Welcome homes - affordable housing for Coast families
Families up the Coast will be able to move into warm homes, thanks to the diligence of Te Runanganui o Ngati Porou (TRONPnui).
Instead of bulldozing former Kainga Ora houses to make way for new builds, the houses were gifted to TRONPnui.
Kainga Ora removed the asbestos and TRONPnui made sure the homes were insulated, and those that were brick were reclad in wood.
Some of the finished homes have been moved to Maori land up the Coast, with others to follow.
It has allowed families in Te Araroa and Tikitiki to buy their own homes at an affordable price.
TRONPnui whanau oranga services senior manager Anne Huriwai said they were still gathering costs but so far the pricing stacked up.
Four houses have been moved from their foundations in Tyndall Road and London Street.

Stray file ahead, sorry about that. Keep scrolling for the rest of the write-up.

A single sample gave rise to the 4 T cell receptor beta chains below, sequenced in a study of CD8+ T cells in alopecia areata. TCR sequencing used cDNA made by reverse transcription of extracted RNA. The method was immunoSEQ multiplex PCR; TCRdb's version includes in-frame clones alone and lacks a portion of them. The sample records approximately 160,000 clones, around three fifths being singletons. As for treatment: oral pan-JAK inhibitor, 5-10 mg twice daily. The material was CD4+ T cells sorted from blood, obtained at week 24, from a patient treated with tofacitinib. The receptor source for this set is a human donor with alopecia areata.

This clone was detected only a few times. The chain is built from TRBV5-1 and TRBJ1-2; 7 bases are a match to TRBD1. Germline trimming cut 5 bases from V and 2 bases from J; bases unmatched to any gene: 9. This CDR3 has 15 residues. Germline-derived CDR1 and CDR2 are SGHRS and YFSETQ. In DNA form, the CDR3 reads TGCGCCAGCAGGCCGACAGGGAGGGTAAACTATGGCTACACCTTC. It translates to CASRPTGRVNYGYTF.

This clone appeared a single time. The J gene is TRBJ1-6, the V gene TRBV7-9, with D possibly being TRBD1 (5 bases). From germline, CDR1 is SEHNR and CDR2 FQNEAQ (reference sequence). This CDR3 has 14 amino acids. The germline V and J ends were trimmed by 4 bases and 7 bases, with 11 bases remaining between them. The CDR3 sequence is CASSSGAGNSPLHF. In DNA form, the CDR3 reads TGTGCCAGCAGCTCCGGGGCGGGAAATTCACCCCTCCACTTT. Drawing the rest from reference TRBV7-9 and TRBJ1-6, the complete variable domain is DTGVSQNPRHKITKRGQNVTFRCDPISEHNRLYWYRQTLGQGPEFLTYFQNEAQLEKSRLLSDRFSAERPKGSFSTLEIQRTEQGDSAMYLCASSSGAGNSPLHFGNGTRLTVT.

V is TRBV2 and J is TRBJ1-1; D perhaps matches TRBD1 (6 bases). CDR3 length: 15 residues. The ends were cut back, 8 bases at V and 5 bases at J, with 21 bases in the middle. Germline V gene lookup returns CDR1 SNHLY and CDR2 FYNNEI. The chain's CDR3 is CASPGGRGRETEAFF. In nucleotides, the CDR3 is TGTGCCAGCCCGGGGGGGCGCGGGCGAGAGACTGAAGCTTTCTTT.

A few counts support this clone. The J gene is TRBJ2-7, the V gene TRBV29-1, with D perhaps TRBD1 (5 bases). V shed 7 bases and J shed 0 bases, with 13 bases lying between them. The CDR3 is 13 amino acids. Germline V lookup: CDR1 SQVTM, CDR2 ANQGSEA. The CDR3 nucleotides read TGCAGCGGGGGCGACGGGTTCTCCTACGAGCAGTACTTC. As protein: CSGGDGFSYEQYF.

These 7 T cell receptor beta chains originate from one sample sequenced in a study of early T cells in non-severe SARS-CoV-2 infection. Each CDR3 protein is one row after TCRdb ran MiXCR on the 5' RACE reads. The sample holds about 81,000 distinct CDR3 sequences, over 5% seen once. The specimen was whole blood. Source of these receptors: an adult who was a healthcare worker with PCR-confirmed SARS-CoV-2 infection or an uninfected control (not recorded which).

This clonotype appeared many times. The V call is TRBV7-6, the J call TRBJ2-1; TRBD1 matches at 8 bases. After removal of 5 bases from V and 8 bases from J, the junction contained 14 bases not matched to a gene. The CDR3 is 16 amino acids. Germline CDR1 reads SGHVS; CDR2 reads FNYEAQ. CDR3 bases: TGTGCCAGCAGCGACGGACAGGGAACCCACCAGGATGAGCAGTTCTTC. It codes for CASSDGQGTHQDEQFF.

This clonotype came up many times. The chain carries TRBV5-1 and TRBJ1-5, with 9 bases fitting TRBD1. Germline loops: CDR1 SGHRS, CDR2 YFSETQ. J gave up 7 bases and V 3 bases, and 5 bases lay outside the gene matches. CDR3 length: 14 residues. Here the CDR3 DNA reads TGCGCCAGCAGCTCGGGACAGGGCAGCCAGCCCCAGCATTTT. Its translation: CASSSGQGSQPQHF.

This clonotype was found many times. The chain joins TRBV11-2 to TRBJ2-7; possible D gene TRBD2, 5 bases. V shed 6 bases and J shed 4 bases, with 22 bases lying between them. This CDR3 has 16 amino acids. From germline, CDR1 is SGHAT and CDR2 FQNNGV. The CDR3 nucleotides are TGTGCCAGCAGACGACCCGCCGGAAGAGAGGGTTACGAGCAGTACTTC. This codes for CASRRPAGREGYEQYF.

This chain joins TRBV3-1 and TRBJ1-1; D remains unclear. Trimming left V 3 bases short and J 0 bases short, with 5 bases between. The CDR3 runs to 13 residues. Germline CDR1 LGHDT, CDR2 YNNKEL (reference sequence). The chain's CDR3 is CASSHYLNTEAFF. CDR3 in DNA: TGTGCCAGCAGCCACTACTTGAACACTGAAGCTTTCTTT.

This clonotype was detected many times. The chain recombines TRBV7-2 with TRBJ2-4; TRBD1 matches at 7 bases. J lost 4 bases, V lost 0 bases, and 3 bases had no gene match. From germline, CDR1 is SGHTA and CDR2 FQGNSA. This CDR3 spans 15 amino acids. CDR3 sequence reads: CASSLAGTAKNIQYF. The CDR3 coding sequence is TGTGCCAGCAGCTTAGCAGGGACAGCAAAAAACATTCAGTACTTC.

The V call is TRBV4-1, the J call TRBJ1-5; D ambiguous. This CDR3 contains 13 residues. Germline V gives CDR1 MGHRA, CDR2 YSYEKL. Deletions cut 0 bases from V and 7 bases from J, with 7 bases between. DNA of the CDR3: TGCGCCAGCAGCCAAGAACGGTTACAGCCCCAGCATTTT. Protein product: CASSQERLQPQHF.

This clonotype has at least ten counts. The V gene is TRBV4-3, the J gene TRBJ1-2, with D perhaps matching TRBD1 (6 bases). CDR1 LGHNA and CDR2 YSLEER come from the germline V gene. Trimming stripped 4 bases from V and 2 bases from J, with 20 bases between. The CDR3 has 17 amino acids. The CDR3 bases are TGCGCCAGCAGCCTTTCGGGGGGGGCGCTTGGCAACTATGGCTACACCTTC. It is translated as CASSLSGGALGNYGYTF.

In their place, Kainga Ora will build brand new townhouses for whanau in this district to help with the housing crisis.
Since June last year Kainga Ora has built 11 new homes in Gisborne, with a further 57 under construction or in the planning stage.
“These homes are across Gisborne in such places as outer Kaiti, Te Hapara, Elgin and inner Kaiti,” said a Kainga Ora spokesman.
“The four (old) houses were gifted to TRONPnui under a Right of First Refusal agreement. These houses will be used to help home local whanau.
“Kainga Ora provided support to TRONPnui to ensure the relocatable houses were removed in a condition that would ensure safe travel to a new location.”
Project manager Peter Thurston, contracted by TRONPnui, has been involved in moving 20 houses up the Coast over the past 15 years.
“We've got a lot of happy families up there,” he said.
He moved one two days before the Level 4 lockdown for a man and his whanau, it was placed next door to the man's father's house in Tikitiki, which Mr Thurston moved up there 15 years ago.
The homes being relocated are former state houses, a four-bedroom kind Kainga Ora said there was not a demand for in Gisborne. But there is demand for them on the East Coast.
Mr Thurston said they were built in the 1970s and once insulated and reclad, would have at least another 60 years in them.
“They are very warm and well-built homes.”
Moving the homes up the Coast is a joint effort by Gisborne's C.R.Taylor Ltd and Hastings House Removals.